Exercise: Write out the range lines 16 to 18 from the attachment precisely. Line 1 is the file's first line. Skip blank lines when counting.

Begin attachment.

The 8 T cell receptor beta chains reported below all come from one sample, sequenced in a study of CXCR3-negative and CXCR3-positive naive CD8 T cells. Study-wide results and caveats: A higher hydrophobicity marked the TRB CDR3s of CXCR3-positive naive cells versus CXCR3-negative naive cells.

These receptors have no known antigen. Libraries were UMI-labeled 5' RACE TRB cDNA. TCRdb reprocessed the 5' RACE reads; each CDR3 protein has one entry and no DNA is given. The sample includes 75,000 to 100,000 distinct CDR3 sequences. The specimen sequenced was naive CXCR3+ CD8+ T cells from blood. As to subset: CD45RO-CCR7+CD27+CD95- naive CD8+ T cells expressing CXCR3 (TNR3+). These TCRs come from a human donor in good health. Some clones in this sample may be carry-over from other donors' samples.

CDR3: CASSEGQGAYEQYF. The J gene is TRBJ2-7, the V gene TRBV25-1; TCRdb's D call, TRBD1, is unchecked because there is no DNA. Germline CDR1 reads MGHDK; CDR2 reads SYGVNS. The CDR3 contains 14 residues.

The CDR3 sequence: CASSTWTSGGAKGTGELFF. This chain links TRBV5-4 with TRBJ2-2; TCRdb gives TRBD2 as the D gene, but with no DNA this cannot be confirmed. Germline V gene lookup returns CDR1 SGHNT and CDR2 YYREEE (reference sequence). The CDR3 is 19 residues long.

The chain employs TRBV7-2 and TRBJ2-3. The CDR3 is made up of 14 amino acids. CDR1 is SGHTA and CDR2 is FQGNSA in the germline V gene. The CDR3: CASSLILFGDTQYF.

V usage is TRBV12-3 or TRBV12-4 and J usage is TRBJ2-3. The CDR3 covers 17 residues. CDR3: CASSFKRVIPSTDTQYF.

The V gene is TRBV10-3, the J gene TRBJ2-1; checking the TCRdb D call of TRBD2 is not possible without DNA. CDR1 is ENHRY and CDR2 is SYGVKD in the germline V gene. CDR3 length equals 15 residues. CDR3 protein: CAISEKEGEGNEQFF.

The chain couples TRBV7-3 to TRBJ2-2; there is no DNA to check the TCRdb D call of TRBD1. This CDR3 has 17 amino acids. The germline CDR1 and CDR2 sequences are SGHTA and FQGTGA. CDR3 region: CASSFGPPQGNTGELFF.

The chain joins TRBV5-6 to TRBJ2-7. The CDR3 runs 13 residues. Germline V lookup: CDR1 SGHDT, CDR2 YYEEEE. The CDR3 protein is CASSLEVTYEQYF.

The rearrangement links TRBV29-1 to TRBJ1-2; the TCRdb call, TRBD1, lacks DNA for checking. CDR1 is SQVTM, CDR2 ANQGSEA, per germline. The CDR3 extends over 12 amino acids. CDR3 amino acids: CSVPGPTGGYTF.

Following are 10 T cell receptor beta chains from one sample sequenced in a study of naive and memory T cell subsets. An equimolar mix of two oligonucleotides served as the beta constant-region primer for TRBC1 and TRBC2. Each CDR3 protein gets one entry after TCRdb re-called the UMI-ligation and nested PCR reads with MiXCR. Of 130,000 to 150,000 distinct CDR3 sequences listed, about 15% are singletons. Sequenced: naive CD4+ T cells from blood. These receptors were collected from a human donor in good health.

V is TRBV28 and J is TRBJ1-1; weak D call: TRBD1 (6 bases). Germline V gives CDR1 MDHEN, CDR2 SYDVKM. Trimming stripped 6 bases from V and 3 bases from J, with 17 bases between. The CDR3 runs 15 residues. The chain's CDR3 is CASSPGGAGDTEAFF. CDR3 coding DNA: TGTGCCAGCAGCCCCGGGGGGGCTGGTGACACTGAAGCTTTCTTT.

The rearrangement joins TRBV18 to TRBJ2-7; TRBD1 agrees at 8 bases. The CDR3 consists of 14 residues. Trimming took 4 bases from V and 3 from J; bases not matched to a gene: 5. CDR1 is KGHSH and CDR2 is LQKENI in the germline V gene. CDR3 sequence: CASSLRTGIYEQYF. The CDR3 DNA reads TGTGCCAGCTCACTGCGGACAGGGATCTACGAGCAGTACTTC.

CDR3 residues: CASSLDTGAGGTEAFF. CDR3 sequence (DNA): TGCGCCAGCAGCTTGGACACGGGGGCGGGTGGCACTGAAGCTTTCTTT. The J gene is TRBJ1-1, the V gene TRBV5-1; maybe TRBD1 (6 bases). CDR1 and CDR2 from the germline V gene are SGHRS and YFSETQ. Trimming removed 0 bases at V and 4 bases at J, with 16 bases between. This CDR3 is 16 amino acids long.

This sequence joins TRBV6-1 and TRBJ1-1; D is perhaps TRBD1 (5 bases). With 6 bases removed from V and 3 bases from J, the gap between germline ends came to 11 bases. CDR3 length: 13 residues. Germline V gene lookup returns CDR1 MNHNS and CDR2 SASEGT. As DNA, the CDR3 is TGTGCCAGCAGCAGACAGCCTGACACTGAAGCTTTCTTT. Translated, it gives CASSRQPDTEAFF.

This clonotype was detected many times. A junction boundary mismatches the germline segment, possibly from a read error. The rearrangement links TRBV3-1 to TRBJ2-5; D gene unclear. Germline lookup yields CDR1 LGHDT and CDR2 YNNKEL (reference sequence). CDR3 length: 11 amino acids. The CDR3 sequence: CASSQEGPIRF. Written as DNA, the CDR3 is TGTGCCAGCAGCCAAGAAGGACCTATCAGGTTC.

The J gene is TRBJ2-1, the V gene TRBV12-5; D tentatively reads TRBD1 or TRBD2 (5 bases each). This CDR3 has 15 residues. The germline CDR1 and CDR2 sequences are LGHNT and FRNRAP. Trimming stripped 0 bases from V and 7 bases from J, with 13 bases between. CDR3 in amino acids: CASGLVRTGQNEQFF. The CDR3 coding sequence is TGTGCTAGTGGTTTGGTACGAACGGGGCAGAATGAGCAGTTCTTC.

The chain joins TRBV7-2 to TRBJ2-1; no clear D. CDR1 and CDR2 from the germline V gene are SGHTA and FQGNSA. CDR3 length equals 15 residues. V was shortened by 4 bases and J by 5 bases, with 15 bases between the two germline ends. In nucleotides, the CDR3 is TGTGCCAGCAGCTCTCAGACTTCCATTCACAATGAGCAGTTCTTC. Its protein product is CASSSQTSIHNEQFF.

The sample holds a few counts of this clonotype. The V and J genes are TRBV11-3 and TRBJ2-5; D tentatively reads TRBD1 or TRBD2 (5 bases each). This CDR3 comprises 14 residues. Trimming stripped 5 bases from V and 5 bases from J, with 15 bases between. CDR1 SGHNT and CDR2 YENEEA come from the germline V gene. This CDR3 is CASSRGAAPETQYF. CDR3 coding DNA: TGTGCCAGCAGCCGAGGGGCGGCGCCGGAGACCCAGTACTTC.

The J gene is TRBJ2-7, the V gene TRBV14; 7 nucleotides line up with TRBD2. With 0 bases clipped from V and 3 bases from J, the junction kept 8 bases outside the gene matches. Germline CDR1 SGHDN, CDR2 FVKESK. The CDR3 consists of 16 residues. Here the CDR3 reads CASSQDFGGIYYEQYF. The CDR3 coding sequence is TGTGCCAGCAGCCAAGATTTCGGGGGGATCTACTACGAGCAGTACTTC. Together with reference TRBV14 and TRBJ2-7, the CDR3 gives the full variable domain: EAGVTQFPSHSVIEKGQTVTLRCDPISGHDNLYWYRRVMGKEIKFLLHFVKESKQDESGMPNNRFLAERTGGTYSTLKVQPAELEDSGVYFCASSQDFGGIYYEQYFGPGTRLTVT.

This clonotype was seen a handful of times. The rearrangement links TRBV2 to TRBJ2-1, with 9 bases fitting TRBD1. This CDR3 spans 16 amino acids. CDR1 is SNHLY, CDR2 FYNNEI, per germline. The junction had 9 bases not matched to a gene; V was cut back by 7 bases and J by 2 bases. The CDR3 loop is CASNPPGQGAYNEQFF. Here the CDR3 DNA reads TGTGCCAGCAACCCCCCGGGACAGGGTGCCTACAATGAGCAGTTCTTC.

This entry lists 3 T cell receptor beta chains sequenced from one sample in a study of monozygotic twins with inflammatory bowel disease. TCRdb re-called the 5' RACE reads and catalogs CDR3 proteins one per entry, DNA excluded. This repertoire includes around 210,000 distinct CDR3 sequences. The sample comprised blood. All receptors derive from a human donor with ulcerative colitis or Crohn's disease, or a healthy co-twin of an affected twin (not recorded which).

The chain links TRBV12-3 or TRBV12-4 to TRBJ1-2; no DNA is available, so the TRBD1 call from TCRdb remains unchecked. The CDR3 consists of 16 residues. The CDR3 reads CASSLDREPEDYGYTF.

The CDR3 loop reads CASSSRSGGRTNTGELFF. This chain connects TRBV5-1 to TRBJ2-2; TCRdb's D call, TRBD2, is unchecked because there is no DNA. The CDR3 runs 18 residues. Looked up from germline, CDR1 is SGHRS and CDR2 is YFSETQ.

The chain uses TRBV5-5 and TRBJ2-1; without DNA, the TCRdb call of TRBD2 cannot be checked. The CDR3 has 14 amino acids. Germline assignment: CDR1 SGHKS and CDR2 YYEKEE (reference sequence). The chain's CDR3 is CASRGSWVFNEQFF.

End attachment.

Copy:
This clonotype was detected many times. A junction boundary mismatches the germline segment, possibly from a read error. The rearrangement links TRBV3-1 to TRBJ2-5; D gene unclear. Germline lookup yields CDR1 LGHDT and CDR2 YNNKEL (reference sequence). CDR3 length: 11 amino acids. The CDR3 sequence: CASSQEGPIRF. Written as DNA, the CDR3 is TGTGCCAGCAGCCAAGAAGGACCTATCAGGTTC.

The J gene is TRBJ2-1, the V gene TRBV12-5; D tentatively reads TRBD1 or TRBD2 (5 bases each). This CDR3 has 15 residues. The germline CDR1 and CDR2 sequences are LGHNT and FRNRAP. Trimming stripped 0 bases from V and 7 bases from J, with 13 bases between. CDR3 in amino acids: CASGLVRTGQNEQFF. The CDR3 coding sequence is TGTGCTAGTGGTTTGGTACGAACGGGGCAGAATGAGCAGTTCTTC.

The chain joins TRBV7-2 to TRBJ2-1; no clear D. CDR1 and CDR2 from the germline V gene are SGHTA and FQGNSA. CDR3 length equals 15 residues. V was shortened by 4 bases and J by 5 bases, with 15 bases between the two germline ends. In nucleotides, the CDR3 is TGTGCCAGCAGCTCTCAGACTTCCATTCACAATGAGCAGTTCTTC. Its protein product is CASSSQTSIHNEQFF.